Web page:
Power and participation in a general union : patterns of organisation and democracy in three GMB regions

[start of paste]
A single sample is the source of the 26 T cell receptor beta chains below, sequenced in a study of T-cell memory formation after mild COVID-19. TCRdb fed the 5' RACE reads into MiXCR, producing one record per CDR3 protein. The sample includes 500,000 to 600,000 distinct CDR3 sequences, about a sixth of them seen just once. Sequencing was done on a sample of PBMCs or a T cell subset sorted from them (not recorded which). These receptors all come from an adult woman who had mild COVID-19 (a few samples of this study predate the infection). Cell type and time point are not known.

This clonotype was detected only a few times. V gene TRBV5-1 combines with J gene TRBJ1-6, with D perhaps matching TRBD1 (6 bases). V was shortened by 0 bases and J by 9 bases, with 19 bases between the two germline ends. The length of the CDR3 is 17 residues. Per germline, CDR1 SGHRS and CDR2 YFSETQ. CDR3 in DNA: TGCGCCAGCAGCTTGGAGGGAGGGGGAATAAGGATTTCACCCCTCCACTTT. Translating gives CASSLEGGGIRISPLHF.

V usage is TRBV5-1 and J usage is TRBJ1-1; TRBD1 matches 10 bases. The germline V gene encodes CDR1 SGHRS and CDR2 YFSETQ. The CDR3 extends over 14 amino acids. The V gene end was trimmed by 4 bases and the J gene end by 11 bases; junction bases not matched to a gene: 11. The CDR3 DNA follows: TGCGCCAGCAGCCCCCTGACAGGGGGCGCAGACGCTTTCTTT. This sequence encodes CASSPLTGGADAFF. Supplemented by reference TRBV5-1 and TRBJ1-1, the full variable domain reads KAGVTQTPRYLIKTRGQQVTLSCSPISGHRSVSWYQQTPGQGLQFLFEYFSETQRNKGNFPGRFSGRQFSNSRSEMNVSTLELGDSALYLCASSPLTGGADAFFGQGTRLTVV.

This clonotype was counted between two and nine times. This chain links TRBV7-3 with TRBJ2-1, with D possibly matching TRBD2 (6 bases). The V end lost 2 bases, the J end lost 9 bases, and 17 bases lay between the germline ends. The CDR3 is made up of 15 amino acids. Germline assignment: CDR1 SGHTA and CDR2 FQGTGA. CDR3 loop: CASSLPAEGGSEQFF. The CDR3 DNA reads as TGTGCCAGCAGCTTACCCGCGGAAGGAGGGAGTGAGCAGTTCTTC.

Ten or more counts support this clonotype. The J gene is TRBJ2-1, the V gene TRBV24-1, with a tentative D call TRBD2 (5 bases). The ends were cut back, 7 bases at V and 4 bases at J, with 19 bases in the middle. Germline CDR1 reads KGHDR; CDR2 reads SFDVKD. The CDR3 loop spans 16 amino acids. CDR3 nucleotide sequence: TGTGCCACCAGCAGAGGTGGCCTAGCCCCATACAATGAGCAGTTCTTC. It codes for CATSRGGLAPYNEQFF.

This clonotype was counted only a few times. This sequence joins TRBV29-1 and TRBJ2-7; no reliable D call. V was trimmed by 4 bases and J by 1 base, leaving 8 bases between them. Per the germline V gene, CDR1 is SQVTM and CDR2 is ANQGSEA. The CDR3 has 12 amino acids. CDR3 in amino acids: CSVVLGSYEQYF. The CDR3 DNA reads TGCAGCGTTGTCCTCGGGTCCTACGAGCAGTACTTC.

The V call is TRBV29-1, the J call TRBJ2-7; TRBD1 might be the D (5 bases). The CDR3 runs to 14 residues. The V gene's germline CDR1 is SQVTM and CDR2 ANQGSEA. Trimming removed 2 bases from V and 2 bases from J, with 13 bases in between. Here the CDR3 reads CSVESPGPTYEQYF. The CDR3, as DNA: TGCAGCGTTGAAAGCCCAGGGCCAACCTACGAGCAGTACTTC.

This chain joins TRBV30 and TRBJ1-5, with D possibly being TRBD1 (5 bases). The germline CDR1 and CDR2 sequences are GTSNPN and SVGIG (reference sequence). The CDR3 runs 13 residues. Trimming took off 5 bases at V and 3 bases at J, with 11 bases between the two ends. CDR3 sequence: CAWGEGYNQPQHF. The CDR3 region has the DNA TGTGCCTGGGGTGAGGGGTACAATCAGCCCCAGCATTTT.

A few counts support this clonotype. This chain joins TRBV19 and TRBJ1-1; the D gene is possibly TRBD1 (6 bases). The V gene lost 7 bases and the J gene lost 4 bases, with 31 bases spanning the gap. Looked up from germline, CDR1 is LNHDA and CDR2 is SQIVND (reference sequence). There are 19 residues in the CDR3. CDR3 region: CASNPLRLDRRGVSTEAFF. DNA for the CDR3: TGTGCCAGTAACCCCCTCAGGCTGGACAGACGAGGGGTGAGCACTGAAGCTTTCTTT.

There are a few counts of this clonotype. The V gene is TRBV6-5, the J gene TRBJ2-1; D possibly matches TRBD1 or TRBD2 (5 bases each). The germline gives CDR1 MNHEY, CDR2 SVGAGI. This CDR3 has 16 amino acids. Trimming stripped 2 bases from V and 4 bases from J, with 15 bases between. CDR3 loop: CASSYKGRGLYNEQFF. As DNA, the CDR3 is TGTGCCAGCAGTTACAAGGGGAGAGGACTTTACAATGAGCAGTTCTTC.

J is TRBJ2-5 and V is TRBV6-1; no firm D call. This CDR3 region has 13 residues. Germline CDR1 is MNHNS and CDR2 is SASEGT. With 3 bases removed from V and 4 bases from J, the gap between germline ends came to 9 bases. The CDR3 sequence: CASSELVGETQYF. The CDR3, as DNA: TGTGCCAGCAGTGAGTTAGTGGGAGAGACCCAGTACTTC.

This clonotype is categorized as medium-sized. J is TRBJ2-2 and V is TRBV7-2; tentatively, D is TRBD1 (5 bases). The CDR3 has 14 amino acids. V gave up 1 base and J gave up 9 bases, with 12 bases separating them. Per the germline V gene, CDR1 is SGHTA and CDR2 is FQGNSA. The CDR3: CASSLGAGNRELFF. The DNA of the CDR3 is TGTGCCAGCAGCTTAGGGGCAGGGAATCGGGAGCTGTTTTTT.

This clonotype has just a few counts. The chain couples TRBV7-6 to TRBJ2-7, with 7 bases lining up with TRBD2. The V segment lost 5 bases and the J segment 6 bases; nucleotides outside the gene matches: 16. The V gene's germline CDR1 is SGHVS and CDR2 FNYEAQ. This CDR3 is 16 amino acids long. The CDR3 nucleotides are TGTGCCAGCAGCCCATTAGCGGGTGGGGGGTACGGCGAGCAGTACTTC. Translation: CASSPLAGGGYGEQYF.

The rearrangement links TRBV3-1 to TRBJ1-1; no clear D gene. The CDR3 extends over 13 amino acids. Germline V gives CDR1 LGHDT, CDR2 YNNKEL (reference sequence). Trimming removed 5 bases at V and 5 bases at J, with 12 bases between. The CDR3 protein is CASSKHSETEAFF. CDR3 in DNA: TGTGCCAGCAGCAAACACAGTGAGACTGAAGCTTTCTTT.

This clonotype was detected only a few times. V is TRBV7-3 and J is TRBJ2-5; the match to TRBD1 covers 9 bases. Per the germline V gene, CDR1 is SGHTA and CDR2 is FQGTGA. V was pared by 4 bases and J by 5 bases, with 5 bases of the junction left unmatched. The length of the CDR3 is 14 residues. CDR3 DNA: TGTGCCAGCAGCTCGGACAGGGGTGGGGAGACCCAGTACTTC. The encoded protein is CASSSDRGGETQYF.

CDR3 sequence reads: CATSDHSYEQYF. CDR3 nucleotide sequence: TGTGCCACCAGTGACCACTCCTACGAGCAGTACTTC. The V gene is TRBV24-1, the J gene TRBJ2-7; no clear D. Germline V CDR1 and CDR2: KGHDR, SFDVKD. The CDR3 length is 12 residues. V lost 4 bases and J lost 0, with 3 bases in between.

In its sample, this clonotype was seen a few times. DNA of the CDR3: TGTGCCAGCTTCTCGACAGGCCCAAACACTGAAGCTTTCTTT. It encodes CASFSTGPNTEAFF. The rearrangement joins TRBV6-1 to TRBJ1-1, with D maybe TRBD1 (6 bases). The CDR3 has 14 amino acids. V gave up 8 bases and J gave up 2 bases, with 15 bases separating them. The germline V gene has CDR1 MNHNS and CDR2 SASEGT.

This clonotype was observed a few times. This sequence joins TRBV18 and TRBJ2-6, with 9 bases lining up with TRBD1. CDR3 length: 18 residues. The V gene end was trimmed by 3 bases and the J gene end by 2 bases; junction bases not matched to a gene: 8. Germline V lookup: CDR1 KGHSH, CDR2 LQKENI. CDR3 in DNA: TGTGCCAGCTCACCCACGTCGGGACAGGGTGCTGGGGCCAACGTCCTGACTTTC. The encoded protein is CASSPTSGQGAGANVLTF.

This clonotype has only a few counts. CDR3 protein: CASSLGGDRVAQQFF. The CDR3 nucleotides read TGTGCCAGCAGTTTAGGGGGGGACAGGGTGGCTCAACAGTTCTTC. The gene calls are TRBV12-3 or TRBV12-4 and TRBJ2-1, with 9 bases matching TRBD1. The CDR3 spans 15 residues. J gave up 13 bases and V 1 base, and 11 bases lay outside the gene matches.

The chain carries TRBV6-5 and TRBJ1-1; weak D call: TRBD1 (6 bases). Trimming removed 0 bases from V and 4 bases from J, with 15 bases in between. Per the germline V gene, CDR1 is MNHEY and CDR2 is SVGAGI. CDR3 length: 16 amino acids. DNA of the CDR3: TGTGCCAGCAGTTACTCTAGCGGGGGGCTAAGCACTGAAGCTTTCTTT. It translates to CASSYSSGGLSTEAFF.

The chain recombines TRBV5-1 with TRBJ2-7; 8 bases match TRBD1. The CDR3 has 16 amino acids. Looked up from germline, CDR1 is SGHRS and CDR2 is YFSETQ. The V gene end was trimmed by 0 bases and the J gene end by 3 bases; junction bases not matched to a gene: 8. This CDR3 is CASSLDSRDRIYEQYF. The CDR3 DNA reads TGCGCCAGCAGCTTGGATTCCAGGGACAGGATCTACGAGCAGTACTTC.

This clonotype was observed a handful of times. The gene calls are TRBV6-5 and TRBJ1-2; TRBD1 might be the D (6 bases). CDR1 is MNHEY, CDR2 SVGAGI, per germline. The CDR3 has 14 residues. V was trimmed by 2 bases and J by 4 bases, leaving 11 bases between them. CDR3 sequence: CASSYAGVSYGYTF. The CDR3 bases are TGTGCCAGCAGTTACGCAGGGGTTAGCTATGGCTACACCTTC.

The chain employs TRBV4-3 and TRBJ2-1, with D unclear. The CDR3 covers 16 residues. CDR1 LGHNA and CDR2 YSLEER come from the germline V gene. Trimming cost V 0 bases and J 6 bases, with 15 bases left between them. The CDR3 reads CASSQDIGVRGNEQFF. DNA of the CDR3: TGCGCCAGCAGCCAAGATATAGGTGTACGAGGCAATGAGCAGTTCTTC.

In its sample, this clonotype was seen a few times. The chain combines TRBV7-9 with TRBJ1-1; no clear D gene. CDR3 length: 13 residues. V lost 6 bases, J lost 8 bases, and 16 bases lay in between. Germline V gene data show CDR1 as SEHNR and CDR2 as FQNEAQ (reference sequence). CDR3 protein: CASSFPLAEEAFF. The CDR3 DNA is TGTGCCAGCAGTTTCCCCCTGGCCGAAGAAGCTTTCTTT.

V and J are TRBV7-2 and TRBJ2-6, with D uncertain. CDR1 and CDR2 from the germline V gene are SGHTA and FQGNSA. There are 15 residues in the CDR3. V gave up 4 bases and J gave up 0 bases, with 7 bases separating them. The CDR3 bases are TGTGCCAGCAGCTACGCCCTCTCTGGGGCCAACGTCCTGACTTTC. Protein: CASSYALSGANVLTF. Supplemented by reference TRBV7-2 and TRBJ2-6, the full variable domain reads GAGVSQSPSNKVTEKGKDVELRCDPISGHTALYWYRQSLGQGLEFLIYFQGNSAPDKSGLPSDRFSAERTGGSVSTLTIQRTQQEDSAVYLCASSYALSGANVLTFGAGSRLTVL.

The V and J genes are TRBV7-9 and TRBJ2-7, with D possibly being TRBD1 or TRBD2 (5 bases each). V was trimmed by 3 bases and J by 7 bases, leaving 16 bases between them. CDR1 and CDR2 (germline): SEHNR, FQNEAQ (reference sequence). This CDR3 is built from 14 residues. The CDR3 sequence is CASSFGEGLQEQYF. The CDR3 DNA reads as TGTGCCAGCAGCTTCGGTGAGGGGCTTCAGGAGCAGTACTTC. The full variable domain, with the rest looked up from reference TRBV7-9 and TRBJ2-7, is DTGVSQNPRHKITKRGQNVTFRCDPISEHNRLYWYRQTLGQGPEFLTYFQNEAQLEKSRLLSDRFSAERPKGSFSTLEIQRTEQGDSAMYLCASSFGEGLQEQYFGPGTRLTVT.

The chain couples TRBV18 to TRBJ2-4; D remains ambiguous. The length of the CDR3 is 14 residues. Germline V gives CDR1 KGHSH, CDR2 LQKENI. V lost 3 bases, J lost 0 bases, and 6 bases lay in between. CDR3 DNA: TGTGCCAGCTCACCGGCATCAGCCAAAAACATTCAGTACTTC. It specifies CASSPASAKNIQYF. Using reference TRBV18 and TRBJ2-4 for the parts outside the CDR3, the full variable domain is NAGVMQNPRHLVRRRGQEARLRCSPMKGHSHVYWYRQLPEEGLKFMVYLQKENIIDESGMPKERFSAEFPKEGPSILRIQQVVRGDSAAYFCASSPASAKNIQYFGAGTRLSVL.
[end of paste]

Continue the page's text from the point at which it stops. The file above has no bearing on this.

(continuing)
This study is about the organisation and government of the General Municipal and Boilermakers' from 1970 to 1985. Its focus is, as far as is known, unique in that it concentrates primarily on government at the regional level, examining the GMB's Birmingham, Liverpool and Northern regions. Rather than focusing explicitly on the policy issues related to recent legislation, it analyses the wider issues of power and participation relevant to the debate on union democracy. The thesis adopts an eclectic approach to union democracy, synthesising previous approaches within the framework of the vertical and horizontal dispersion of decision making developed by Undy et al, which is given a prescriptive dimension. The regional focus, and secondary focuses on intervening variables within the framework, are principally examined through conducting structured interviews with members and officers at all levels of the union. The research work is divided into four chapters, which follow chapters reviewing the literature and presenting the research focus, and giving an historical overview of the union up until the research period commences. The first examines the national level changes since 1970 and membership participation in the national political system. The other three chapters have a specific regional focus analysing regional variations in membership growth and participation at the local level; the locus of regional power and variations in participation in regional government; and membership participation in collective bargaining. The research contributes to knowledge of trade union government at the regional level; an almost completely explored and, it is argued, an important area which requires further research. It demonstrates the significant extent of regional variations within a single union and shows how these have led to markedly different levels of membership participation in decision making structures in the three regions. It shows that the commonly held view that GMB regional secretaries are barons of their own area is misplaced, noting constraints which prevent oligarchic domination of regions. It also highlights the pervasive, but long since neglected, influence of union constitutional provisions as a factor affecting union democracy. Finally, it suggests that the eclectic framework could be usefully adopted by future contributions to union democracy research.